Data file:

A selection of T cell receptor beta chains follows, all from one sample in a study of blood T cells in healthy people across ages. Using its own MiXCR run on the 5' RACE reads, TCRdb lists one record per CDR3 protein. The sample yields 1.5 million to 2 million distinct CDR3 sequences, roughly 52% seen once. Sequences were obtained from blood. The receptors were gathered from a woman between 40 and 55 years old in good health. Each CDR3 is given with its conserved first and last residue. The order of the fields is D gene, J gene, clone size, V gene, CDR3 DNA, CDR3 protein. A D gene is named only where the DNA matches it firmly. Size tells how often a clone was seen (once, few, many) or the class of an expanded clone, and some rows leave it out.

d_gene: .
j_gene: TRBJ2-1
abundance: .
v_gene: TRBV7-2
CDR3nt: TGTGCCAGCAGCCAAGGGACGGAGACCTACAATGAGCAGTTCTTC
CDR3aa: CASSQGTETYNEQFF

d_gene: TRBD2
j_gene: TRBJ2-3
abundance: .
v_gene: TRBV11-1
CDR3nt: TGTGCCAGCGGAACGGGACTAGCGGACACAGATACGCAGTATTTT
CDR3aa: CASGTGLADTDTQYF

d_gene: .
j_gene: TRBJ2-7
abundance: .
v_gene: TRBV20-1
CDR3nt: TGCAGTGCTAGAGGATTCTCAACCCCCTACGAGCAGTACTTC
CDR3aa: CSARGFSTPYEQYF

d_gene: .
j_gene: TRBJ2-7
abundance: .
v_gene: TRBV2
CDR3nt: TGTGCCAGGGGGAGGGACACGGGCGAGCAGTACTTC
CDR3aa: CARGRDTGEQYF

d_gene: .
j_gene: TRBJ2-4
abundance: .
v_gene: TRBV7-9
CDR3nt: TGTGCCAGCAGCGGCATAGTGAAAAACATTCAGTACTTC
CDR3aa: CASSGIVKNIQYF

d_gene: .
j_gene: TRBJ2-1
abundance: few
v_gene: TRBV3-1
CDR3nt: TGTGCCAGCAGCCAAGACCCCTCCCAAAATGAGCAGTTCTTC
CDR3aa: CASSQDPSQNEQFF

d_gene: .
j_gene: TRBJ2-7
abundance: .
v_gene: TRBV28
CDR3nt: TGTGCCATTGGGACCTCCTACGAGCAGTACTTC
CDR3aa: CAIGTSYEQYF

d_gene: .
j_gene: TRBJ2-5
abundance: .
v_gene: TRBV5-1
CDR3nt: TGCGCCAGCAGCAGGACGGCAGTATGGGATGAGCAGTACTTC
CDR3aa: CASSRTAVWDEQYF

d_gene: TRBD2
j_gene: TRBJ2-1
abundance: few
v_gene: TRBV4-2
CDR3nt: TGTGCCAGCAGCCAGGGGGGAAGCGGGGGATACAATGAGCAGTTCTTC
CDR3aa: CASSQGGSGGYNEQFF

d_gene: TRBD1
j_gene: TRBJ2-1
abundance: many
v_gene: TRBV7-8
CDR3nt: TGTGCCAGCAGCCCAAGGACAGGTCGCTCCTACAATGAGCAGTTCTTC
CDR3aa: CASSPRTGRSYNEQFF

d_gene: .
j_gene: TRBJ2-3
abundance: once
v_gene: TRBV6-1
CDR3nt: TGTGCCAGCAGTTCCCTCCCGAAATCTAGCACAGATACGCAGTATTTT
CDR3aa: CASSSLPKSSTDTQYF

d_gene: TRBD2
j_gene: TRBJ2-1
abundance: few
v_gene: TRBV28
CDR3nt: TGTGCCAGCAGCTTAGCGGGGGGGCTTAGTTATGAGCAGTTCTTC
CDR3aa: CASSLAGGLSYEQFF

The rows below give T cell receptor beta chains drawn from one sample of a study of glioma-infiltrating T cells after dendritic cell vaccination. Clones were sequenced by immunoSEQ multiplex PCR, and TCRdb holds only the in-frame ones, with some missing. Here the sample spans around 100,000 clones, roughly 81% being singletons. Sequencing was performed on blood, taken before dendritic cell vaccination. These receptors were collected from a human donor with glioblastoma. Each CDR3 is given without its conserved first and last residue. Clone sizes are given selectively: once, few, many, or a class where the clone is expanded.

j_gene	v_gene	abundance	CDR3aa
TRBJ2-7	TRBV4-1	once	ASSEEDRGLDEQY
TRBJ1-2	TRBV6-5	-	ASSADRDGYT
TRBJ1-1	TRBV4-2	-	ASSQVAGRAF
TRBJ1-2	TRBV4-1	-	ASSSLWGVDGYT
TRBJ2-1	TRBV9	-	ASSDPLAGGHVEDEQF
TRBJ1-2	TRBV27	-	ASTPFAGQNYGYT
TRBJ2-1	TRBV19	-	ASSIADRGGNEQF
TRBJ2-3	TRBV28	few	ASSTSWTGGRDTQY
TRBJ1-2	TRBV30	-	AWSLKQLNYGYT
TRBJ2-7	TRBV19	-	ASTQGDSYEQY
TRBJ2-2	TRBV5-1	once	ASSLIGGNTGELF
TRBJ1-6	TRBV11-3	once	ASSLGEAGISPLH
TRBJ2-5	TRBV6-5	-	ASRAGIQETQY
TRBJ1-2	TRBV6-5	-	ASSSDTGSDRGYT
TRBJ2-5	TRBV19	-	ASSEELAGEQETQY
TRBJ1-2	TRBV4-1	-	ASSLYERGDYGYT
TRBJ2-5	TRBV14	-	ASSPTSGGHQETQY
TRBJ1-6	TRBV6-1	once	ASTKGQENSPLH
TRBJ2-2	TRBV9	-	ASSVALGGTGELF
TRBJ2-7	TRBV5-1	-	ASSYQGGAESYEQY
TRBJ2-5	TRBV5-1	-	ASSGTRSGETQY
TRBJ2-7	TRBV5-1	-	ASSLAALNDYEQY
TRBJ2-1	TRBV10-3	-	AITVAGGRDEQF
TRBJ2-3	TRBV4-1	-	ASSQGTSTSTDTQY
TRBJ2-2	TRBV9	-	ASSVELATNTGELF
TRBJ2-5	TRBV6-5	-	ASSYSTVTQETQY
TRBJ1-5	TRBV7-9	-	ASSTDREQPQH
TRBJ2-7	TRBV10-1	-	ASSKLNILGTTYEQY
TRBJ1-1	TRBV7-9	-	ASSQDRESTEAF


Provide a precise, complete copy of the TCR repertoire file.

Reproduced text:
A selection of T cell receptor beta chains follows, all from one sample in a study of blood T cells in healthy people across ages. Using its own MiXCR run on the 5' RACE reads, TCRdb lists one record per CDR3 protein. The sample yields 1.5 million to 2 million distinct CDR3 sequences, roughly 52% seen once. Sequences were obtained from blood. The receptors were gathered from a woman between 40 and 55 years old in good health. Each CDR3 is given with its conserved first and last residue. The order of the fields is D gene, J gene, clone size, V gene, CDR3 DNA, CDR3 protein. A D gene is named only where the DNA matches it firmly. Size tells how often a clone was seen (once, few, many) or the class of an expanded clone, and some rows leave it out.

d_gene: .
j_gene: TRBJ2-1
abundance: .
v_gene: TRBV7-2
CDR3nt: TGTGCCAGCAGCCAAGGGACGGAGACCTACAATGAGCAGTTCTTC
CDR3aa: CASSQGTETYNEQFF

d_gene: TRBD2
j_gene: TRBJ2-3
abundance: .
v_gene: TRBV11-1
CDR3nt: TGTGCCAGCGGAACGGGACTAGCGGACACAGATACGCAGTATTTT
CDR3aa: CASGTGLADTDTQYF

d_gene: .
j_gene: TRBJ2-7
abundance: .
v_gene: TRBV20-1
CDR3nt: TGCAGTGCTAGAGGATTCTCAACCCCCTACGAGCAGTACTTC
CDR3aa: CSARGFSTPYEQYF

d_gene: .
j_gene: TRBJ2-7
abundance: .
v_gene: TRBV2
CDR3nt: TGTGCCAGGGGGAGGGACACGGGCGAGCAGTACTTC
CDR3aa: CARGRDTGEQYF

d_gene: .
j_gene: TRBJ2-4
abundance: .
v_gene: TRBV7-9
CDR3nt: TGTGCCAGCAGCGGCATAGTGAAAAACATTCAGTACTTC
CDR3aa: CASSGIVKNIQYF

d_gene: .
j_gene: TRBJ2-1
abundance: few
v_gene: TRBV3-1
CDR3nt: TGTGCCAGCAGCCAAGACCCCTCCCAAAATGAGCAGTTCTTC
CDR3aa: CASSQDPSQNEQFF

d_gene: .
j_gene: TRBJ2-7
abundance: .
v_gene: TRBV28
CDR3nt: TGTGCCATTGGGACCTCCTACGAGCAGTACTTC
CDR3aa: CAIGTSYEQYF

d_gene: .
j_gene: TRBJ2-5
abundance: .
v_gene: TRBV5-1
CDR3nt: TGCGCCAGCAGCAGGACGGCAGTATGGGATGAGCAGTACTTC
CDR3aa: CASSRTAVWDEQYF

d_gene: TRBD2
j_gene: TRBJ2-1
abundance: few
v_gene: TRBV4-2
CDR3nt: TGTGCCAGCAGCCAGGGGGGAAGCGGGGGATACAATGAGCAGTTCTTC
CDR3aa: CASSQGGSGGYNEQFF

d_gene: TRBD1
j_gene: TRBJ2-1
abundance: many
v_gene: TRBV7-8
CDR3nt: TGTGCCAGCAGCCCAAGGACAGGTCGCTCCTACAATGAGCAGTTCTTC
CDR3aa: CASSPRTGRSYNEQFF

d_gene: .
j_gene: TRBJ2-3
abundance: once
v_gene: TRBV6-1
CDR3nt: TGTGCCAGCAGTTCCCTCCCGAAATCTAGCACAGATACGCAGTATTTT
CDR3aa: CASSSLPKSSTDTQYF

d_gene: TRBD2
j_gene: TRBJ2-1
abundance: few
v_gene: TRBV28
CDR3nt: TGTGCCAGCAGCTTAGCGGGGGGGCTTAGTTATGAGCAGTTCTTC
CDR3aa: CASSLAGGLSYEQFF

The rows below give T cell receptor beta chains drawn from one sample of a study of glioma-infiltrating T cells after dendritic cell vaccination. Clones were sequenced by immunoSEQ multiplex PCR, and TCRdb holds only the in-frame ones, with some missing. Here the sample spans around 100,000 clones, roughly 81% being singletons. Sequencing was performed on blood, taken before dendritic cell vaccination. These receptors were collected from a human donor with glioblastoma. Each CDR3 is given without its conserved first and last residue. Clone sizes are given selectively: once, few, many, or a class where the clone is expanded.

j_gene	v_gene	abundance	CDR3aa
TRBJ2-7	TRBV4-1	once	ASSEEDRGLDEQY
TRBJ1-2	TRBV6-5	-	ASSADRDGYT
TRBJ1-1	TRBV4-2	-	ASSQVAGRAF
TRBJ1-2	TRBV4-1	-	ASSSLWGVDGYT
TRBJ2-1	TRBV9	-	ASSDPLAGGHVEDEQF
TRBJ1-2	TRBV27	-	ASTPFAGQNYGYT
TRBJ2-1	TRBV19	-	ASSIADRGGNEQF
TRBJ2-3	TRBV28	few	ASSTSWTGGRDTQY
TRBJ1-2	TRBV30	-	AWSLKQLNYGYT
TRBJ2-7	TRBV19	-	ASTQGDSYEQY
TRBJ2-2	TRBV5-1	once	ASSLIGGNTGELF
TRBJ1-6	TRBV11-3	once	ASSLGEAGISPLH
TRBJ2-5	TRBV6-5	-	ASRAGIQETQY
TRBJ1-2	TRBV6-5	-	ASSSDTGSDRGYT
TRBJ2-5	TRBV19	-	ASSEELAGEQETQY
TRBJ1-2	TRBV4-1	-	ASSLYERGDYGYT
TRBJ2-5	TRBV14	-	ASSPTSGGHQETQY
TRBJ1-6	TRBV6-1	once	ASTKGQENSPLH
TRBJ2-2	TRBV9	-	ASSVALGGTGELF
TRBJ2-7	TRBV5-1	-	ASSYQGGAESYEQY
TRBJ2-5	TRBV5-1	-	ASSGTRSGETQY
TRBJ2-7	TRBV5-1	-	ASSLAALNDYEQY
TRBJ2-1	TRBV10-3	-	AITVAGGRDEQF
TRBJ2-3	TRBV4-1	-	ASSQGTSTSTDTQY
TRBJ2-2	TRBV9	-	ASSVELATNTGELF
TRBJ2-5	TRBV6-5	-	ASSYSTVTQETQY
TRBJ1-5	TRBV7-9	-	ASSTDREQPQH
TRBJ2-7	TRBV10-1	-	ASSKLNILGTTYEQY
TRBJ1-1	TRBV7-9	-	ASSQDRESTEAF